10,000 Londoners a day testing positive for Covid as health officials warn mutant strain will stop cases falling quickly

TEN thousand Londoners are testing positive for Covid every day, a health chief has warned.

The capital has been at the epicentre of the pandemic's second wave – and officials say a super-infectious mutant strain will stop cases falling as quickly.

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And while academics say the crucial R-rate may be as low as 0.6 in the city, the number of people catching the deadly virus is still "extremely high".

Professor Kevin Fenton of Public Health England said: "Case rates in London remain extremely high and around 10,000 Londoners were diagnosed with Covid every day this week.

"This level of transmission is severe, and continues to drive pressure onthe NHS, with more Londoners being admitted to ICU and ultimately dying of this disease or having long-term complications.

"As a result, we have more difficult weeks ahead of us.

"This more contagious variant means we are unlikely to see sharp declines like we did in the first wave, and the longer cases remain high, the more deaths we will see.

"That is why we must work twice as hard to reduce transmission and lower infections.

"Staying at home and cutting our contacts will stop the virus spreading, reduce cases more quickly and ultimately save lives."

It comes as:

  • Boris Johnson begs Brits to stay at home this weekend as he prepares to address the nation at 5pm
  • A new tool helps people find out how overcrowded their local hospital is
  • A travel ban was slapped on Portugal and all of South America to stop the spread of the new Brazilian variant
  • The national shutdown could continue in some form until autumn, Professor Lockdown claimed
  • Commuters in London were photographed packing onto Tubes this morning

Officials believe the second wave peaked in the capital on January 4 – the start of the national lockdown – when 1,117.1 new cases were recorded per 100,000 Londoners.

Cases are now beginning to drop. As of January 9, the rate was 993.4 per 100,000.

However, 17 boroughs continue to have a seven-day infection rate of more than 1,000 new cases per 100,000.

Meanwhile, almost 10,000 new infections were announced yesterday, and 7,840 people are being treated for the virus in hospitals.

Of that number, 1,163 are on ventilators.

Hospitals in the city are fast reaching crisis point under the strain – amid reports medics are being forced to choose who gets critical care.

Doctors are reportedly triaging patients for critical care, with younger patients in the queue ahead of older people admitted.

And there are now more patients who have confirmed Covid in acute hospitals than those who are being admitted with other needs.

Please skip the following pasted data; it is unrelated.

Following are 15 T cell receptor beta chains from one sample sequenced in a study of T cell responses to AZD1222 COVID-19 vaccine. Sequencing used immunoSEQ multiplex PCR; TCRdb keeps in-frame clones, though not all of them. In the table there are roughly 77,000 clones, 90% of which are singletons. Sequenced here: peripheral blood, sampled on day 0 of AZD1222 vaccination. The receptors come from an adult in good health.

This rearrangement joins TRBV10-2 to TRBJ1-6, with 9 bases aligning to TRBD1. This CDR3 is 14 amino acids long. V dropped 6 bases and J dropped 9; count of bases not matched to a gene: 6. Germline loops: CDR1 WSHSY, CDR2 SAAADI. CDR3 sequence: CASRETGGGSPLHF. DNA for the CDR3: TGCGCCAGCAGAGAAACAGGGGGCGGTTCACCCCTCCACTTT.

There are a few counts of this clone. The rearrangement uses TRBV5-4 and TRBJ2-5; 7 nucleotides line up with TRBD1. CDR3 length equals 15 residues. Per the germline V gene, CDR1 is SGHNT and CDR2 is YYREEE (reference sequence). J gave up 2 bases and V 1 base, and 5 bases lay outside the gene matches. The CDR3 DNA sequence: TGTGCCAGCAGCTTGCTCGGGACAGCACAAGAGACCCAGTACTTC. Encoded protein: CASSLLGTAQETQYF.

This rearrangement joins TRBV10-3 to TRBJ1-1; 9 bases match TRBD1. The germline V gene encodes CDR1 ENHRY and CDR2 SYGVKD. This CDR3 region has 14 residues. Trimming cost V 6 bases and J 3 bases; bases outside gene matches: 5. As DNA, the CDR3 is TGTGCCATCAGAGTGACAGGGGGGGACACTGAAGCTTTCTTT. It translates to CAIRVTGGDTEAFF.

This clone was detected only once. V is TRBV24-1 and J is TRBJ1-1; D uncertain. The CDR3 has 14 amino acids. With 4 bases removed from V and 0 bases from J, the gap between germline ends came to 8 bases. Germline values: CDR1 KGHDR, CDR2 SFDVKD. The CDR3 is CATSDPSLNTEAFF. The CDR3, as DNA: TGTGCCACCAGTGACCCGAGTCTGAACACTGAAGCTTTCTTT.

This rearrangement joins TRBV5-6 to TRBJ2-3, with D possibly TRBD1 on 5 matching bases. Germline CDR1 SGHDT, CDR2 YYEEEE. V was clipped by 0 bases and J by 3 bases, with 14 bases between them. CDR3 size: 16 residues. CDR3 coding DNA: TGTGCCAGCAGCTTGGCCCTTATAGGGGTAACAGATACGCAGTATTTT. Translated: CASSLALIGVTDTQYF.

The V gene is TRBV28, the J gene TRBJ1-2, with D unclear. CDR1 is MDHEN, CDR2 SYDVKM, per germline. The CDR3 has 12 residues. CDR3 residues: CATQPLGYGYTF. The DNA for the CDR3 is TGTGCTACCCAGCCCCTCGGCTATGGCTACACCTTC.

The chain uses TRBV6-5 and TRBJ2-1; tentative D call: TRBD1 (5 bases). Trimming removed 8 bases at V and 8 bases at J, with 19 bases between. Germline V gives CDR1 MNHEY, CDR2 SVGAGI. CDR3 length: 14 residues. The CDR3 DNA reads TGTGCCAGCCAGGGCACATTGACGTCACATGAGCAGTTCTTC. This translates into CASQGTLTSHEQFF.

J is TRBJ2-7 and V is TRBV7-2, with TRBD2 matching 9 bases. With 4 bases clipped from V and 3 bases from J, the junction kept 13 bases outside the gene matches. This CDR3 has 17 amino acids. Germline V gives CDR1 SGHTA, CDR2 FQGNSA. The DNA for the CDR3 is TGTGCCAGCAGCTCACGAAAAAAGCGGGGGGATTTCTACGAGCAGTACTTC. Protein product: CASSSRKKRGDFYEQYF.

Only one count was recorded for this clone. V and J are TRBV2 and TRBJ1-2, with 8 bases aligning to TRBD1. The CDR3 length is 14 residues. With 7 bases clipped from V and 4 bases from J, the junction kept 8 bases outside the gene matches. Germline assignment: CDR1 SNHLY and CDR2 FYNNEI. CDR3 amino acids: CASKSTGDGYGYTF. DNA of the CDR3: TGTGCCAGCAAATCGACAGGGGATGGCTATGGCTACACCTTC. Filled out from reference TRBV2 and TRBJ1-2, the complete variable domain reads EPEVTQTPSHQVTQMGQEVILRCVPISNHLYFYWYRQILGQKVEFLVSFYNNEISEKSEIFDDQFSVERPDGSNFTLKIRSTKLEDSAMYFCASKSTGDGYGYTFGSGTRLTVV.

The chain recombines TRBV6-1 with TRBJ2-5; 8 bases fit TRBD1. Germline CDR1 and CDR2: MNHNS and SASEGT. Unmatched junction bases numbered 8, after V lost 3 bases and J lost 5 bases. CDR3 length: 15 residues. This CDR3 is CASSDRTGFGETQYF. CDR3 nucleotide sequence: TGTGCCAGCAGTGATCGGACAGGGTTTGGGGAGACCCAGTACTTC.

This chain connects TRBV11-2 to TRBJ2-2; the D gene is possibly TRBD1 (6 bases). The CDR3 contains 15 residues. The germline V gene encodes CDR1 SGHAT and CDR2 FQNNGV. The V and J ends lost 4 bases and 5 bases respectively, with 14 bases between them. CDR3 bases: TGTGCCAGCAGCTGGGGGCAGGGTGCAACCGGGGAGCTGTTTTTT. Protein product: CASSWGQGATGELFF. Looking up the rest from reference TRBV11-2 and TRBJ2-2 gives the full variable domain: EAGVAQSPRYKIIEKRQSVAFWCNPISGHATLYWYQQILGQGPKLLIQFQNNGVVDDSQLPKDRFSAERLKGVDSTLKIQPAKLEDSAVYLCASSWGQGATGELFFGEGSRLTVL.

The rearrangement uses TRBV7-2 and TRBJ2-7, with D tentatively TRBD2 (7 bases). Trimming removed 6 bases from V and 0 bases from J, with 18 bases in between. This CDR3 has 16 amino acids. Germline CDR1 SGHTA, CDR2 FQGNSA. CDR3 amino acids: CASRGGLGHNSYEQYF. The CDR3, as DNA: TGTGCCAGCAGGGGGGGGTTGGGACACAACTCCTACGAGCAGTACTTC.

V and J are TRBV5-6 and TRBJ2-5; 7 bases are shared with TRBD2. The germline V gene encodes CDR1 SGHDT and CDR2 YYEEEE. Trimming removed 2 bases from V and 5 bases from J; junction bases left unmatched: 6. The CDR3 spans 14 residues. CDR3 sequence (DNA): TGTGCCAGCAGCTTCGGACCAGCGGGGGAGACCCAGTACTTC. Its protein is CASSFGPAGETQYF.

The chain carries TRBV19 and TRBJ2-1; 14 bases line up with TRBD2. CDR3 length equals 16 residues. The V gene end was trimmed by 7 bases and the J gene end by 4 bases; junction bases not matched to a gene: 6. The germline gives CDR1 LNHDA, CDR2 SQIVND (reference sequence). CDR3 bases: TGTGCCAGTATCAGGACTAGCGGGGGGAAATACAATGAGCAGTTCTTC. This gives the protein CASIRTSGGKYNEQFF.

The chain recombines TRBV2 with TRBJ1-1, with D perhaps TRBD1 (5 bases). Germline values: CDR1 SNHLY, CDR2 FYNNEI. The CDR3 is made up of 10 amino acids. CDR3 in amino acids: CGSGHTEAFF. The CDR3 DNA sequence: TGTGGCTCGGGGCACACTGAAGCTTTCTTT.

The HSJ reports that on January 11, the number of Covid patients in adult hospital beds exceeded those without the illness for the first time since the spring – at 5,644 to 5,592.

It comes as researchers from Cambridge University estimate that up to 36 per cent of Londoners may have already had the virus – the highest of any region in the UK.

And the mutant strain – which is up to 70 per cent more infectious – will prevent new cases from dropping as they did after the peak of the first wave.

But there is some hope as cases drop in 22 boroughs.

London’s 10 worst and least hit boroughs

The capital’s infection hotspots, and the places where the fewest cases were recorded


Barking and Dagenham, 1,415.2 cases per 100,000 people

Newham, 1,320.7

Redbridge, 1,140.2

Brent, 1,076.5

Ealing, 1,072.5

Enfield, 1,070.4

Tower Hamlets, 1,044.2

Hounslow, 1m043.4

Bexley, 1,029.9

Croydon, 1,023.2


Richmond upon Thames, 463.1 per 100,000 people

Westminster, 565.6

Kingston upon Thames, 596.0

Camden, 612.5

Kensington and Chelsea, 650.7

Hammersmith and Fulham, 696.2

Islington, 713.1

Wandsworth, 725.9

Bromley, 786.3

Havering recorded the biggest drop of 25.4 per cent week-on-week, with Bromley in second place with a 25 per cent plunge, and Kingston in third with a 21.8 per cent decrease.

Richmond, Sutton, Redbridge and Merton were among the areas to record drops.

At the other end of the scale, Ealing saw a rise of 12.9 per cent, with Lambeth just behind, recording a 12.2 per cent surge.

Nationally, the death toll for the second wave has now exceeded that recorded during the first, with more than 1,000 fatalities three days in a row.

And deaths are yet to peak, experts say, after a staggering 1,248 fatalities were recorded yesterday – more than seven per cent higher than last Thursday.

However, across the UK, infections are beginning to decrease.

A further 48,682 new cases were reported yesterday – down 7.5 per cent on last Thursday’s figure. 

And new cases are tumbling in every age group – except, crucially, the over-80s.

The data – from the Department of Health – suggests cases have been dwindling even before the third lockdown was implemented last month.

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